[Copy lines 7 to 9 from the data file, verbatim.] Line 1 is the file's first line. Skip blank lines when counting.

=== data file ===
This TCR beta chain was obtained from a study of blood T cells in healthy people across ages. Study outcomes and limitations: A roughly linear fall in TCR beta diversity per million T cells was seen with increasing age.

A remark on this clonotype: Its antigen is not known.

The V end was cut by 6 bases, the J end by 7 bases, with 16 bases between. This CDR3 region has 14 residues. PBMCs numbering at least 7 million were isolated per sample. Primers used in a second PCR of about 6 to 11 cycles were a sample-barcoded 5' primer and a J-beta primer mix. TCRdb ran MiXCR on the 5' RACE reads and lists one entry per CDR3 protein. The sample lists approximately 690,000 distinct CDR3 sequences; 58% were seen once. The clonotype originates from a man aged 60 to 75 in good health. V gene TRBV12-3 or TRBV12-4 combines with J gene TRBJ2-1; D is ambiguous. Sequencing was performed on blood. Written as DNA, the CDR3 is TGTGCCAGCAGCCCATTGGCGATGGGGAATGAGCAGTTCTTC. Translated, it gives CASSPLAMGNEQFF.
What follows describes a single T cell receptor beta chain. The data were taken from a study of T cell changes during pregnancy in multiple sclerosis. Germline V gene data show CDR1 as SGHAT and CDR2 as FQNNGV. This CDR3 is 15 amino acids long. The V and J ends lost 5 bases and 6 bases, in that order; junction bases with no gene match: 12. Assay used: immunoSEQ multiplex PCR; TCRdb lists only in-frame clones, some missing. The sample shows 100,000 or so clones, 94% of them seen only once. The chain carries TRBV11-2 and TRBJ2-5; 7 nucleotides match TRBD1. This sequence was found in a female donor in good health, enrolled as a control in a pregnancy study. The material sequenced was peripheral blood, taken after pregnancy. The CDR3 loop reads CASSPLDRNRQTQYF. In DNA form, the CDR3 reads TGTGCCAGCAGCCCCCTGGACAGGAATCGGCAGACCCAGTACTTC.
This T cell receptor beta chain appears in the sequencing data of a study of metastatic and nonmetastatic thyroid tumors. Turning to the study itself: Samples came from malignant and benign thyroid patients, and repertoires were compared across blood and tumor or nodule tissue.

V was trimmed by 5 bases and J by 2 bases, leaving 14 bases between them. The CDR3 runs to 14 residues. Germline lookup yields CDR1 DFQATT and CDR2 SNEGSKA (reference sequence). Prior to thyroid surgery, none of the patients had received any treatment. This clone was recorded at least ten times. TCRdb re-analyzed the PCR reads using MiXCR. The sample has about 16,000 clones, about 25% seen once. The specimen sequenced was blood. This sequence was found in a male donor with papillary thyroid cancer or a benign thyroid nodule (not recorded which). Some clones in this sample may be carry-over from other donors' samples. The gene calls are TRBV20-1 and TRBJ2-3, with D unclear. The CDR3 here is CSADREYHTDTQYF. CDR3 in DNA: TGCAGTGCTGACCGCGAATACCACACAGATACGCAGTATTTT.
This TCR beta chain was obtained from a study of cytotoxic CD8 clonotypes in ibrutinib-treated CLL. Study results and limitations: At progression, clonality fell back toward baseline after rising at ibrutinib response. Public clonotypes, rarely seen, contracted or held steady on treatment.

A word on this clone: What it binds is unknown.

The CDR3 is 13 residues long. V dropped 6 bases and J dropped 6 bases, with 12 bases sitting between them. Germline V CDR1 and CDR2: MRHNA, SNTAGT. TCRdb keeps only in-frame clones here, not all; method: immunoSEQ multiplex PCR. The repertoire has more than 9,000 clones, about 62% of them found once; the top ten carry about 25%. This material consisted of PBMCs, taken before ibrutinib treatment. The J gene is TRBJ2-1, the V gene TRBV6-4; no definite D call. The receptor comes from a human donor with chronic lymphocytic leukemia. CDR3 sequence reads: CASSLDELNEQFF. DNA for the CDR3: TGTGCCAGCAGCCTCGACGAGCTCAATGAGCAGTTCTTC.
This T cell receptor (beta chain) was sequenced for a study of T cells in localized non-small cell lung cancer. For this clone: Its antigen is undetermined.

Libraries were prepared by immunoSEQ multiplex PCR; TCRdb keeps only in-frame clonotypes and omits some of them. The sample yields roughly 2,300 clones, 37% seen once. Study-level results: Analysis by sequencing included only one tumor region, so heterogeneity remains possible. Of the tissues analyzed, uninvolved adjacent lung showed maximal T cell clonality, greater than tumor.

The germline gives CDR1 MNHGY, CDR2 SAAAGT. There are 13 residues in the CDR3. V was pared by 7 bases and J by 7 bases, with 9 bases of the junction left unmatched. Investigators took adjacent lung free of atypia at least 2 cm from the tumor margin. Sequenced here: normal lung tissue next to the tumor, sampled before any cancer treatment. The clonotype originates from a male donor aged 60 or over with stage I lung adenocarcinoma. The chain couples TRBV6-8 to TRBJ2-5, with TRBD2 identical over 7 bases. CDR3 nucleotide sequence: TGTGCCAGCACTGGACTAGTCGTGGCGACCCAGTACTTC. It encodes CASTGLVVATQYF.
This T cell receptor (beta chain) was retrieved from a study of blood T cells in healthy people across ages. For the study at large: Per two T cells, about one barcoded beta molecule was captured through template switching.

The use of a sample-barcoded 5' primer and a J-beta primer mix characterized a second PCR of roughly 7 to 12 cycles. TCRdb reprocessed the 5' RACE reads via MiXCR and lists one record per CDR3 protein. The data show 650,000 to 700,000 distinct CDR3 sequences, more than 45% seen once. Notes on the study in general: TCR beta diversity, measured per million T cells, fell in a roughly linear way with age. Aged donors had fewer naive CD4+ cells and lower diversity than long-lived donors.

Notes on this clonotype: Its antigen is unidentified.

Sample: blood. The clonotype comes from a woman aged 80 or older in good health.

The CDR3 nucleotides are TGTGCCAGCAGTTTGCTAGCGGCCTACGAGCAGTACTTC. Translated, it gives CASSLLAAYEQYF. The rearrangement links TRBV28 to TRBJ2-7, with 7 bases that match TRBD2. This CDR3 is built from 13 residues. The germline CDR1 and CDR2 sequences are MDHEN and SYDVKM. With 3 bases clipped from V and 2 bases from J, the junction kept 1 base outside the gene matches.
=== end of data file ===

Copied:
This TCR beta chain was obtained from a study of cytotoxic CD8 clonotypes in ibrutinib-treated CLL. Study results and limitations: At progression, clonality fell back toward baseline after rising at ibrutinib response. Public clonotypes, rarely seen, contracted or held steady on treatment.

A word on this clone: What it binds is unknown.

The CDR3 is 13 residues long. V dropped 6 bases and J dropped 6 bases, with 12 bases sitting between them. Germline V CDR1 and CDR2: MRHNA, SNTAGT. TCRdb keeps only in-frame clones here, not all; method: immunoSEQ multiplex PCR. The repertoire has more than 9,000 clones, about 62% of them found once; the top ten carry about 25%. This material consisted of PBMCs, taken before ibrutinib treatment. The J gene is TRBJ2-1, the V gene TRBV6-4; no definite D call. The receptor comes from a human donor with chronic lymphocytic leukemia. CDR3 sequence reads: CASSLDELNEQFF. DNA for the CDR3: TGTGCCAGCAGCCTCGACGAGCTCAATGAGCAGTTCTTC.